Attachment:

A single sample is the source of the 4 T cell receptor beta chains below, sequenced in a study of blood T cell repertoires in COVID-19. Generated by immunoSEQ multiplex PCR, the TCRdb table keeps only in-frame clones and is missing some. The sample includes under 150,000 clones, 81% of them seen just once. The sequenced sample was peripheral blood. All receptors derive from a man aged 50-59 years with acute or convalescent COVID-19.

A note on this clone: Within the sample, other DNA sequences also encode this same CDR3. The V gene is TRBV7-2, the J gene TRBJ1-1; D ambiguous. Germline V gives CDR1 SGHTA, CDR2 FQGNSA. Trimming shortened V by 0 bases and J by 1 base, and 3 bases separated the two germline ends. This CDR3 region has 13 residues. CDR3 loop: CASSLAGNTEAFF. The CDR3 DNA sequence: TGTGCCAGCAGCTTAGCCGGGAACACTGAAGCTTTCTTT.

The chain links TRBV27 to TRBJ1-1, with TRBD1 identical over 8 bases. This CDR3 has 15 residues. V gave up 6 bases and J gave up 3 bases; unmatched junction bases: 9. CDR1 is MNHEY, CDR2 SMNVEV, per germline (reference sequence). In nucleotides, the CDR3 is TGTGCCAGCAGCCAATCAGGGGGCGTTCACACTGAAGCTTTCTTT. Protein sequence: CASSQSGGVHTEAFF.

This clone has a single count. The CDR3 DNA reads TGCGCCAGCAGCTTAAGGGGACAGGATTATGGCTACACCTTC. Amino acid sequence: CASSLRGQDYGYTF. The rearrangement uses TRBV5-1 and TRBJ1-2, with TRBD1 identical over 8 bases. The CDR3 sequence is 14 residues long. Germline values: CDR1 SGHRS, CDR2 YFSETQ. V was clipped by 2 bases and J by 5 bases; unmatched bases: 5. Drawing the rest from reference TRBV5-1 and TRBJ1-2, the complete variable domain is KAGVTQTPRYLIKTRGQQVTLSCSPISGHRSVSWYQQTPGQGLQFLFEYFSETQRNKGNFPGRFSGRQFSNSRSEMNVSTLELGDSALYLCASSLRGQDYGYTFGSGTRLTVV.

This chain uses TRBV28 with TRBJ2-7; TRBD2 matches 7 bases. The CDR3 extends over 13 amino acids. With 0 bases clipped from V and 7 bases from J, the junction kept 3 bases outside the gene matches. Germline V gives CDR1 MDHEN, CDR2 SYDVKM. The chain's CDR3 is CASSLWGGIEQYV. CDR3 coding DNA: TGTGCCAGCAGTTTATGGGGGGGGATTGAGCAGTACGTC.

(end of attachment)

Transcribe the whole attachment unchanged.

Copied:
A single sample is the source of the 4 T cell receptor beta chains below, sequenced in a study of blood T cell repertoires in COVID-19. Generated by immunoSEQ multiplex PCR, the TCRdb table keeps only in-frame clones and is missing some. The sample includes under 150,000 clones, 81% of them seen just once. The sequenced sample was peripheral blood. All receptors derive from a man aged 50-59 years with acute or convalescent COVID-19.

A note on this clone: Within the sample, other DNA sequences also encode this same CDR3. The V gene is TRBV7-2, the J gene TRBJ1-1; D ambiguous. Germline V gives CDR1 SGHTA, CDR2 FQGNSA. Trimming shortened V by 0 bases and J by 1 base, and 3 bases separated the two germline ends. This CDR3 region has 13 residues. CDR3 loop: CASSLAGNTEAFF. The CDR3 DNA sequence: TGTGCCAGCAGCTTAGCCGGGAACACTGAAGCTTTCTTT.

The chain links TRBV27 to TRBJ1-1, with TRBD1 identical over 8 bases. This CDR3 has 15 residues. V gave up 6 bases and J gave up 3 bases; unmatched junction bases: 9. CDR1 is MNHEY, CDR2 SMNVEV, per germline (reference sequence). In nucleotides, the CDR3 is TGTGCCAGCAGCCAATCAGGGGGCGTTCACACTGAAGCTTTCTTT. Protein sequence: CASSQSGGVHTEAFF.

This clone has a single count. The CDR3 DNA reads TGCGCCAGCAGCTTAAGGGGACAGGATTATGGCTACACCTTC. Amino acid sequence: CASSLRGQDYGYTF. The rearrangement uses TRBV5-1 and TRBJ1-2, with TRBD1 identical over 8 bases. The CDR3 sequence is 14 residues long. Germline values: CDR1 SGHRS, CDR2 YFSETQ. V was clipped by 2 bases and J by 5 bases; unmatched bases: 5. Drawing the rest from reference TRBV5-1 and TRBJ1-2, the complete variable domain is KAGVTQTPRYLIKTRGQQVTLSCSPISGHRSVSWYQQTPGQGLQFLFEYFSETQRNKGNFPGRFSGRQFSNSRSEMNVSTLELGDSALYLCASSLRGQDYGYTFGSGTRLTVV.

This chain uses TRBV28 with TRBJ2-7; TRBD2 matches 7 bases. The CDR3 extends over 13 amino acids. With 0 bases clipped from V and 7 bases from J, the junction kept 3 bases outside the gene matches. Germline V gives CDR1 MDHEN, CDR2 SYDVKM. The chain's CDR3 is CASSLWGGIEQYV. CDR3 coding DNA: TGTGCCAGCAGTTTATGGGGGGGGATTGAGCAGTACGTC.